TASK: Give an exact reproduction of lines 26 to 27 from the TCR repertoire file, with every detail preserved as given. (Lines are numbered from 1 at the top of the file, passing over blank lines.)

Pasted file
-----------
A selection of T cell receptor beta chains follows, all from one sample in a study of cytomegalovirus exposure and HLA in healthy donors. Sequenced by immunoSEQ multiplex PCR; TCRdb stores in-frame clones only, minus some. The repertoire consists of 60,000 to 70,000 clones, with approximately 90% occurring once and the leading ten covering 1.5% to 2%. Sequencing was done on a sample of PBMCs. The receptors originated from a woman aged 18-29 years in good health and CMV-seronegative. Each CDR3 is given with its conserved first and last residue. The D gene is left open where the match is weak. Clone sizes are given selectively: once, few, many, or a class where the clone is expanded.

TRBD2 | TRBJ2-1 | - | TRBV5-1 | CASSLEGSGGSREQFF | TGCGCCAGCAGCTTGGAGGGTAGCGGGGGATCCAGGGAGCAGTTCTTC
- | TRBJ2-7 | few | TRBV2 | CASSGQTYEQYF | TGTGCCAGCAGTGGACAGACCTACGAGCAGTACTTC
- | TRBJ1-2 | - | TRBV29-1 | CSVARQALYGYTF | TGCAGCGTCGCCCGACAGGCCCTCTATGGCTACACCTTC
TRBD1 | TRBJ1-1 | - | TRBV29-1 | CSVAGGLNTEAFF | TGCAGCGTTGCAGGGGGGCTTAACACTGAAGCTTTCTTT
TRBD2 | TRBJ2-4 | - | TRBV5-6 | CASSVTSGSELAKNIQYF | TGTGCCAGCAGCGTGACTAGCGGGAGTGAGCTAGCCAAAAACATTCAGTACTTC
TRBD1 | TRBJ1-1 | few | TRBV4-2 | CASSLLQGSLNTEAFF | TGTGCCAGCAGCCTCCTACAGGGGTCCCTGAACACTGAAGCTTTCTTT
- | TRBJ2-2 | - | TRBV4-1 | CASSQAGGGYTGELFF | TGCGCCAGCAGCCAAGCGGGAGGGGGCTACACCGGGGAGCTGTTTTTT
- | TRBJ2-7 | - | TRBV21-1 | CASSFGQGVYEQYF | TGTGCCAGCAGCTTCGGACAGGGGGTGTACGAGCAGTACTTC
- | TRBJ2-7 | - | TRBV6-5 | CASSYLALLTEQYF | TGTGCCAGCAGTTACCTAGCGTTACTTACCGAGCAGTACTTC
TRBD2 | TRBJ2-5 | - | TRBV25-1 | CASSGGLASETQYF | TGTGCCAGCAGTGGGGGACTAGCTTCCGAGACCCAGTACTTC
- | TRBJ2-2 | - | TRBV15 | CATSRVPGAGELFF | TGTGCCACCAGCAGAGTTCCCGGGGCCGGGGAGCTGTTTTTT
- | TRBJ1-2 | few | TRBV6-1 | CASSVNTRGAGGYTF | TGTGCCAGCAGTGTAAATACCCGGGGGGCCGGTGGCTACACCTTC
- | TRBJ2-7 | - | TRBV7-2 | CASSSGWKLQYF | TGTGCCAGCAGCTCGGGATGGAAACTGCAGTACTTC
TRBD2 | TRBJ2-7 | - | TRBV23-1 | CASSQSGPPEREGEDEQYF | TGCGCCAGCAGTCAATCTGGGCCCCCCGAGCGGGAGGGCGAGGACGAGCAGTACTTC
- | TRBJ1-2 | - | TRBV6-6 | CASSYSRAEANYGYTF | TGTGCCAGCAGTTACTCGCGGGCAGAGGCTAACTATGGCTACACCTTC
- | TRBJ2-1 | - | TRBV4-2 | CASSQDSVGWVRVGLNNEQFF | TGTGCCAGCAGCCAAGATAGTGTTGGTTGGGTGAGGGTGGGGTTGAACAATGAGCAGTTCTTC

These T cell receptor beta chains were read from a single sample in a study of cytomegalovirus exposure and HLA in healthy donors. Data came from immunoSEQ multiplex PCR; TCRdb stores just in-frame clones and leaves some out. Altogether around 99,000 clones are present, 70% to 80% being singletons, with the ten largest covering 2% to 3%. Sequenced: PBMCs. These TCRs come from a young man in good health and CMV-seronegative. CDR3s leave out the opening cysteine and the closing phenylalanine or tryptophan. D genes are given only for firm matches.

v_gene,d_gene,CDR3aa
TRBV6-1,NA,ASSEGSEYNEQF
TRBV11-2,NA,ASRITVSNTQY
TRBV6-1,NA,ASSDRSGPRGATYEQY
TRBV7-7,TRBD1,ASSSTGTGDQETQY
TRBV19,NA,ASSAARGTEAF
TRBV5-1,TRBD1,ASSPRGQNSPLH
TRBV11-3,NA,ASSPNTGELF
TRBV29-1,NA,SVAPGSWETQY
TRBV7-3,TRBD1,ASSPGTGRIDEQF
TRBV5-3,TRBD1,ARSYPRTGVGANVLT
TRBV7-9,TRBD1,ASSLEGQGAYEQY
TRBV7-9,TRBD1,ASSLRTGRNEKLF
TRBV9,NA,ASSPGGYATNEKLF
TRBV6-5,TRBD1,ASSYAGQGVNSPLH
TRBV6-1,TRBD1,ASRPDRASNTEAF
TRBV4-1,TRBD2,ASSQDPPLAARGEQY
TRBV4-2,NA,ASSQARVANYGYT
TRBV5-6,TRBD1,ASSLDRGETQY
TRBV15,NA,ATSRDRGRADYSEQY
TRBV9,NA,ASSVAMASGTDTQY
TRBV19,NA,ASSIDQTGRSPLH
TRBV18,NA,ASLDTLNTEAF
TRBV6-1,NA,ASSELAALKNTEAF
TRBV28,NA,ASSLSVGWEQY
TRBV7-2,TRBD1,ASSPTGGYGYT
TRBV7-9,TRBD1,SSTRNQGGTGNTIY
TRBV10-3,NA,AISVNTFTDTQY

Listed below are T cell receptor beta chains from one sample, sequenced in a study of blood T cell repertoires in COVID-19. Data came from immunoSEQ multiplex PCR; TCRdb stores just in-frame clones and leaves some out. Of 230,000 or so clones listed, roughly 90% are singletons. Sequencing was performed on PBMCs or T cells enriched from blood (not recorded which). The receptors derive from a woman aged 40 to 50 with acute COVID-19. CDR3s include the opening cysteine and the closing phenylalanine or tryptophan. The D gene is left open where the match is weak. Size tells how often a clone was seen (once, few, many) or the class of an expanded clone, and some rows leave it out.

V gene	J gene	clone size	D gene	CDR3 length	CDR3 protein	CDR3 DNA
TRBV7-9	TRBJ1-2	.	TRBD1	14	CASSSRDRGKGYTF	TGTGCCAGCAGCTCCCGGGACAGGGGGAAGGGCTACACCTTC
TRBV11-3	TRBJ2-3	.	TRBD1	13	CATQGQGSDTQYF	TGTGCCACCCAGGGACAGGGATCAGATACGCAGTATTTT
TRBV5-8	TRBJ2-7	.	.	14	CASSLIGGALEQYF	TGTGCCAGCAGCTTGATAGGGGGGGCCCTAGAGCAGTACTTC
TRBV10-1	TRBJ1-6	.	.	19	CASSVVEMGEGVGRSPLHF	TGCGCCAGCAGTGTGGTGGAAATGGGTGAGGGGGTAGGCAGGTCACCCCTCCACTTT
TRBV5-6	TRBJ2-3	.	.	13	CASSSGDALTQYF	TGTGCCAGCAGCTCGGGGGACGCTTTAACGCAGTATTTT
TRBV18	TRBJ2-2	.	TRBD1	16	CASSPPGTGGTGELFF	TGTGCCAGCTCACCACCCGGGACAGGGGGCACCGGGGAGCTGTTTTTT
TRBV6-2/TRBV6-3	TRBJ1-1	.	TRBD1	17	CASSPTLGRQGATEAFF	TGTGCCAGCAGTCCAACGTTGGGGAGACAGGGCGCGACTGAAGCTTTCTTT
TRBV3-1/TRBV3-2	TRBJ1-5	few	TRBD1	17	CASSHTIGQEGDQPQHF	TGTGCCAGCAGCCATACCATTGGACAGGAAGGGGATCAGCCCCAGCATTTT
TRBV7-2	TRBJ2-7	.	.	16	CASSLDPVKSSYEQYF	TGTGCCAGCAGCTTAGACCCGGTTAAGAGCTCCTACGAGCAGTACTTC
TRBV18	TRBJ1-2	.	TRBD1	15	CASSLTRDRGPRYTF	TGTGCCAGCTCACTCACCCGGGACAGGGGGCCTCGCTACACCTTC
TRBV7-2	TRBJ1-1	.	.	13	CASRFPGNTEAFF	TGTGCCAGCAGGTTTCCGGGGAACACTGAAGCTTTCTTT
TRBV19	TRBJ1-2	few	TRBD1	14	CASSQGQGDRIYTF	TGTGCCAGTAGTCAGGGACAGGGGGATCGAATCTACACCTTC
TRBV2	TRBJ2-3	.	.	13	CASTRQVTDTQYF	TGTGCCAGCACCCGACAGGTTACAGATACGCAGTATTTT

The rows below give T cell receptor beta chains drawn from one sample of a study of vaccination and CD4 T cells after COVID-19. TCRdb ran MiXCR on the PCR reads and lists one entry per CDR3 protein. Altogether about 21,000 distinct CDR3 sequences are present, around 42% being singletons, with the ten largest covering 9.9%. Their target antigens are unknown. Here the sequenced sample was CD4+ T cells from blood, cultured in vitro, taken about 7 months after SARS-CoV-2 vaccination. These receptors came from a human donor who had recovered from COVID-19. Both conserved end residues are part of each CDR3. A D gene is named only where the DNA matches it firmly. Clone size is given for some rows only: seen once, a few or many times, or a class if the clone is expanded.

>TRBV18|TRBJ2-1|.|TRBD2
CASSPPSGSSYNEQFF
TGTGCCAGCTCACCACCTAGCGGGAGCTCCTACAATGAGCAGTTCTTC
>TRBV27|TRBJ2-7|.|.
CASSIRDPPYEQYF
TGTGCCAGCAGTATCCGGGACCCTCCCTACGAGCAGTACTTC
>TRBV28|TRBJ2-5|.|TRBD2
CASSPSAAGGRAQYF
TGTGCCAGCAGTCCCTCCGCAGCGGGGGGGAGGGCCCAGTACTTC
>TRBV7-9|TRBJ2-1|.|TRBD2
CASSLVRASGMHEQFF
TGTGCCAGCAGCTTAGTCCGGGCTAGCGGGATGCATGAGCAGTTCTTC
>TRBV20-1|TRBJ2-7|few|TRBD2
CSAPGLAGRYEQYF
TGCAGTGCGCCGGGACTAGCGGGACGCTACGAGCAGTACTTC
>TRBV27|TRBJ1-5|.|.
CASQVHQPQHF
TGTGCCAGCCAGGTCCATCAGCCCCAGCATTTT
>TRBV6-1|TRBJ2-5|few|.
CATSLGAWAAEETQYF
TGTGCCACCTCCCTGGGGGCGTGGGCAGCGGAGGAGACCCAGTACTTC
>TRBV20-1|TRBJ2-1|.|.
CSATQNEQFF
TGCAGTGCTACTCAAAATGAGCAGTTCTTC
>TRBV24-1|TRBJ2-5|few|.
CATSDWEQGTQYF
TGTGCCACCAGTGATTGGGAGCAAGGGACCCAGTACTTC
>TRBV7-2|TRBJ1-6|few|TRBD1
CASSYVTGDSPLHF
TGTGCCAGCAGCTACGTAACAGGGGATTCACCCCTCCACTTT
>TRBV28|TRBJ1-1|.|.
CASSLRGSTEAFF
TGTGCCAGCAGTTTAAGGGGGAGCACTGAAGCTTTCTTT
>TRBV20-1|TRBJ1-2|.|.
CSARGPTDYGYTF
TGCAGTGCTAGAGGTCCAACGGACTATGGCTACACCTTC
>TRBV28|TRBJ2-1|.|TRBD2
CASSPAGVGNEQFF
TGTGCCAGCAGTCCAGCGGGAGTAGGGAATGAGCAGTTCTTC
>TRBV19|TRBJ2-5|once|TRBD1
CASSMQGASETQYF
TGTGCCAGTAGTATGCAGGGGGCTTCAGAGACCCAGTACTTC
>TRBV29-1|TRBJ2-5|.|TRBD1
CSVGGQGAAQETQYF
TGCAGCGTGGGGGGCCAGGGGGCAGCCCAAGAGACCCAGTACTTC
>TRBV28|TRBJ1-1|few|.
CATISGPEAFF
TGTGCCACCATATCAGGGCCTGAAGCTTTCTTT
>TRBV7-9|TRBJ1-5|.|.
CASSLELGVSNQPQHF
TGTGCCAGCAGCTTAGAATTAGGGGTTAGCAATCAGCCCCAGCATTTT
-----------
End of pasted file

TRBV11-3,NA,ASSPNTGELF
TRBV29-1,NA,SVAPGSWETQY